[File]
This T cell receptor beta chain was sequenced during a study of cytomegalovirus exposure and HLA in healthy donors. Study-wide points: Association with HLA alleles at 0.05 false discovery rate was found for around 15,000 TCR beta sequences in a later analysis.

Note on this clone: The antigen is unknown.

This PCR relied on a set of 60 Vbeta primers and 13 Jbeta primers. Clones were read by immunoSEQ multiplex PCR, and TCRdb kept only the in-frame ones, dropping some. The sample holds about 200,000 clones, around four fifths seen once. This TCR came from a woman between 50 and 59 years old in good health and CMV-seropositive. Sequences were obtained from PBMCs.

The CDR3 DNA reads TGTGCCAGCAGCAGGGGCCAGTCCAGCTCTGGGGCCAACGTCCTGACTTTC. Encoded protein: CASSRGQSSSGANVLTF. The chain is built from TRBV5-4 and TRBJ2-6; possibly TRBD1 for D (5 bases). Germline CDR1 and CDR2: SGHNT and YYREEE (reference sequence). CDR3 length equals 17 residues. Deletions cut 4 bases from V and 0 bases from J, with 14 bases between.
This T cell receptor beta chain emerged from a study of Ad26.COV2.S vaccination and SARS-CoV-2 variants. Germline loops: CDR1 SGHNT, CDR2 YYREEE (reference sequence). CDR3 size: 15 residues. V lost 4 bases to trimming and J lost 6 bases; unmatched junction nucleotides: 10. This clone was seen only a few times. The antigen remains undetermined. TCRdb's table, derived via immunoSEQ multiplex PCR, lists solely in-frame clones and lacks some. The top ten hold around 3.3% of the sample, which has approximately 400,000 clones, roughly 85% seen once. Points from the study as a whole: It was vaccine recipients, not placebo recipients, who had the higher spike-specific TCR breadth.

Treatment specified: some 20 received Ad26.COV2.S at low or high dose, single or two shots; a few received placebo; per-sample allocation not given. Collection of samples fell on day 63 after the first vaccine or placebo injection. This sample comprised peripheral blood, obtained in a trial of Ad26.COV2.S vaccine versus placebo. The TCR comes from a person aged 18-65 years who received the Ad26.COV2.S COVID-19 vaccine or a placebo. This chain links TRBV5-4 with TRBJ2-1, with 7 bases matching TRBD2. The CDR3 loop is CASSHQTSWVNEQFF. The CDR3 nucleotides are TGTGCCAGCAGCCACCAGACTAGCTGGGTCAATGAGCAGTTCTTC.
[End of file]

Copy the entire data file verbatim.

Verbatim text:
This T cell receptor beta chain was sequenced during a study of cytomegalovirus exposure and HLA in healthy donors. Study-wide points: Association with HLA alleles at 0.05 false discovery rate was found for around 15,000 TCR beta sequences in a later analysis.

Note on this clone: The antigen is unknown.

This PCR relied on a set of 60 Vbeta primers and 13 Jbeta primers. Clones were read by immunoSEQ multiplex PCR, and TCRdb kept only the in-frame ones, dropping some. The sample holds about 200,000 clones, around four fifths seen once. This TCR came from a woman between 50 and 59 years old in good health and CMV-seropositive. Sequences were obtained from PBMCs.

The CDR3 DNA reads TGTGCCAGCAGCAGGGGCCAGTCCAGCTCTGGGGCCAACGTCCTGACTTTC. Encoded protein: CASSRGQSSSGANVLTF. The chain is built from TRBV5-4 and TRBJ2-6; possibly TRBD1 for D (5 bases). Germline CDR1 and CDR2: SGHNT and YYREEE (reference sequence). CDR3 length equals 17 residues. Deletions cut 4 bases from V and 0 bases from J, with 14 bases between.
This T cell receptor beta chain emerged from a study of Ad26.COV2.S vaccination and SARS-CoV-2 variants. Germline loops: CDR1 SGHNT, CDR2 YYREEE (reference sequence). CDR3 size: 15 residues. V lost 4 bases to trimming and J lost 6 bases; unmatched junction nucleotides: 10. This clone was seen only a few times. The antigen remains undetermined. TCRdb's table, derived via immunoSEQ multiplex PCR, lists solely in-frame clones and lacks some. The top ten hold around 3.3% of the sample, which has approximately 400,000 clones, roughly 85% seen once. Points from the study as a whole: It was vaccine recipients, not placebo recipients, who had the higher spike-specific TCR breadth.

Treatment specified: some 20 received Ad26.COV2.S at low or high dose, single or two shots; a few received placebo; per-sample allocation not given. Collection of samples fell on day 63 after the first vaccine or placebo injection. This sample comprised peripheral blood, obtained in a trial of Ad26.COV2.S vaccine versus placebo. The TCR comes from a person aged 18-65 years who received the Ad26.COV2.S COVID-19 vaccine or a placebo. This chain links TRBV5-4 with TRBJ2-1, with 7 bases matching TRBD2. The CDR3 loop is CASSHQTSWVNEQFF. The CDR3 nucleotides are TGTGCCAGCAGCCACCAGACTAGCTGGGTCAATGAGCAGTTCTTC.